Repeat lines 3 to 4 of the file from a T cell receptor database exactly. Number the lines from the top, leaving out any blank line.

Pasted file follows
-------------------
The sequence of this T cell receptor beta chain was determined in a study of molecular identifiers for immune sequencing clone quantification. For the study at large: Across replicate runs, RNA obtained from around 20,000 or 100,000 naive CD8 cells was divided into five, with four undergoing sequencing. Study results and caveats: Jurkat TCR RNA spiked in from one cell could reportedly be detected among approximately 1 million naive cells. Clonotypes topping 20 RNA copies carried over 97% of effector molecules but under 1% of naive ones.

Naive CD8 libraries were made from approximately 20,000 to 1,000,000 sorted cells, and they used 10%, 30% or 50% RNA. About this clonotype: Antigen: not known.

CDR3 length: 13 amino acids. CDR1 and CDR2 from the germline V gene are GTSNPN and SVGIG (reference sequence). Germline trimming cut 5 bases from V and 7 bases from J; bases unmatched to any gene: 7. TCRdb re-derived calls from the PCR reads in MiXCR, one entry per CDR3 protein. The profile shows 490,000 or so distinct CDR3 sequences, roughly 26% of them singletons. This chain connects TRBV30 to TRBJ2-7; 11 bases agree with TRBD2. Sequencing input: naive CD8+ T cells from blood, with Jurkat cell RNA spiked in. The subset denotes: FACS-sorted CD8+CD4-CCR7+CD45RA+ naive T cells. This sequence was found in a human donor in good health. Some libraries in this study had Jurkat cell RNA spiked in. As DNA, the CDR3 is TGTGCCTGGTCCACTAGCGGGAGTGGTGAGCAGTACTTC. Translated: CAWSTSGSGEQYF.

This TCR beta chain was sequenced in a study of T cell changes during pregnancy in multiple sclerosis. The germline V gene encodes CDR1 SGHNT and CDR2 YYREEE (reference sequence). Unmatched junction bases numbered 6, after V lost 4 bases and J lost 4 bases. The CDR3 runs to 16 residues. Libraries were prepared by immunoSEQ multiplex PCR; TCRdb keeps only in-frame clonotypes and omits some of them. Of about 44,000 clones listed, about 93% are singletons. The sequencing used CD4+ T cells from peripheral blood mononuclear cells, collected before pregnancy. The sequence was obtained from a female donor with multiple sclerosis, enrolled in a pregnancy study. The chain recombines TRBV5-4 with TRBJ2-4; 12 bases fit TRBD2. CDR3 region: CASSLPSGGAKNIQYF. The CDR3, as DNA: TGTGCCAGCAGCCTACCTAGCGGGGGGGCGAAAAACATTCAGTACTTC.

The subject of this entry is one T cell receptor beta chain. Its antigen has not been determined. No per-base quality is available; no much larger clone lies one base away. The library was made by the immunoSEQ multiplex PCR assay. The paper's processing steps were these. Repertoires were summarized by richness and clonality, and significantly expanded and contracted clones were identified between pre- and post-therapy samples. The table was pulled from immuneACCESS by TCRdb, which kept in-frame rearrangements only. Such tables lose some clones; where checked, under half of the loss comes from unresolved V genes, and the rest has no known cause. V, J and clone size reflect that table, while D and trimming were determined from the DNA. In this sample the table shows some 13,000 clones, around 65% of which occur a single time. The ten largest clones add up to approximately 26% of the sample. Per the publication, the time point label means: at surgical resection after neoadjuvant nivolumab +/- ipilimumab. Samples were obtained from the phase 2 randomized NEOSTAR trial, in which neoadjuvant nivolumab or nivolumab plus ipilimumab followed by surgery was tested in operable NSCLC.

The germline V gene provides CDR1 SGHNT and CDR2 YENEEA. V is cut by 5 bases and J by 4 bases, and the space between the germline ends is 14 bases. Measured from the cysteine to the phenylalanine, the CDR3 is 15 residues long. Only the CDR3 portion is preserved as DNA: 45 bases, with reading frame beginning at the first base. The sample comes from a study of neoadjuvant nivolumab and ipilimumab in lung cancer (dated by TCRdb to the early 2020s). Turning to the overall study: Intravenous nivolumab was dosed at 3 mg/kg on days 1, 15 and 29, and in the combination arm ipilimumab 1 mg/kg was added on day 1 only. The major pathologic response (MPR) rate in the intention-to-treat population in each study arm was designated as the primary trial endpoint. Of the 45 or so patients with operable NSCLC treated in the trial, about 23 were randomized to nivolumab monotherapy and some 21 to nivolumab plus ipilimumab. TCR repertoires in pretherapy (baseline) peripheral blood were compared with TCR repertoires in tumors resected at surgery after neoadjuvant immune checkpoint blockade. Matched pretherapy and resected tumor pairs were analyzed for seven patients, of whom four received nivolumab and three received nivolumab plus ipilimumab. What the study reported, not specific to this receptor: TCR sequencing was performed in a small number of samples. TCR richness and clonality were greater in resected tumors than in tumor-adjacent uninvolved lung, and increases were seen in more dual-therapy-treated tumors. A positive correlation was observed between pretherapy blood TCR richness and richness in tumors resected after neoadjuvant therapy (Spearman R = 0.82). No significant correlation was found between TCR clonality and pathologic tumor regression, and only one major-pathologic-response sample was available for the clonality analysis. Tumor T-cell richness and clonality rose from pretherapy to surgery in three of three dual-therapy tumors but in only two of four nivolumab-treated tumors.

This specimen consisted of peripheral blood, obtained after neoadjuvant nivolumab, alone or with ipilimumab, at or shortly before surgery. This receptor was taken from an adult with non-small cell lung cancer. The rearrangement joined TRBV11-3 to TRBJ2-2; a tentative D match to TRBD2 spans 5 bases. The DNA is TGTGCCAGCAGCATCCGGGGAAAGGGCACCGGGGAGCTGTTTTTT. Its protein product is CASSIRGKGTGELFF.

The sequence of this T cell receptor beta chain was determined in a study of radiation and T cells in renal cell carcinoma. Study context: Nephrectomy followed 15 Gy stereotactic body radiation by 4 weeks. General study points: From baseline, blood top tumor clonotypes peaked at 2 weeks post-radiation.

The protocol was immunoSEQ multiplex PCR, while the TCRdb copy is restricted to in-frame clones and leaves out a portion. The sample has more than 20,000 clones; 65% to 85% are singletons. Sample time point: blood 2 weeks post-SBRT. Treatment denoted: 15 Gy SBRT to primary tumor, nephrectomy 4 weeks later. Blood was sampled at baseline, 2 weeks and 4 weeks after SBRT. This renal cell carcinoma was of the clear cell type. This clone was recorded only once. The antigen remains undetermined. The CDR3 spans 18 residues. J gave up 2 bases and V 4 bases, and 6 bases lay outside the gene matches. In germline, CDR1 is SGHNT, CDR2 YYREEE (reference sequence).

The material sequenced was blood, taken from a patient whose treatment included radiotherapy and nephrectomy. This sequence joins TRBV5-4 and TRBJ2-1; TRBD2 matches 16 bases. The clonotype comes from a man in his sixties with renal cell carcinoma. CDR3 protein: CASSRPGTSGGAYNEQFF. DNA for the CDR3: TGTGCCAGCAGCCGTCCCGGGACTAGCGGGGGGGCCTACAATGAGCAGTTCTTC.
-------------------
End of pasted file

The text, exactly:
CDR3 length: 13 amino acids. CDR1 and CDR2 from the germline V gene are GTSNPN and SVGIG (reference sequence). Germline trimming cut 5 bases from V and 7 bases from J; bases unmatched to any gene: 7. TCRdb re-derived calls from the PCR reads in MiXCR, one entry per CDR3 protein. The profile shows 490,000 or so distinct CDR3 sequences, roughly 26% of them singletons. This chain connects TRBV30 to TRBJ2-7; 11 bases agree with TRBD2. Sequencing input: naive CD8+ T cells from blood, with Jurkat cell RNA spiked in. The subset denotes: FACS-sorted CD8+CD4-CCR7+CD45RA+ naive T cells. This sequence was found in a human donor in good health. Some libraries in this study had Jurkat cell RNA spiked in. As DNA, the CDR3 is TGTGCCTGGTCCACTAGCGGGAGTGGTGAGCAGTACTTC. Translated: CAWSTSGSGEQYF.

This TCR beta chain was sequenced in a study of T cell changes during pregnancy in multiple sclerosis. The germline V gene encodes CDR1 SGHNT and CDR2 YYREEE (reference sequence). Unmatched junction bases numbered 6, after V lost 4 bases and J lost 4 bases. The CDR3 runs to 16 residues. Libraries were prepared by immunoSEQ multiplex PCR; TCRdb keeps only in-frame clonotypes and omits some of them. Of about 44,000 clones listed, about 93% are singletons. The sequencing used CD4+ T cells from peripheral blood mononuclear cells, collected before pregnancy. The sequence was obtained from a female donor with multiple sclerosis, enrolled in a pregnancy study. The chain recombines TRBV5-4 with TRBJ2-4; 12 bases fit TRBD2. CDR3 region: CASSLPSGGAKNIQYF. The CDR3, as DNA: TGTGCCAGCAGCCTACCTAGCGGGGGGGCGAAAAACATTCAGTACTTC.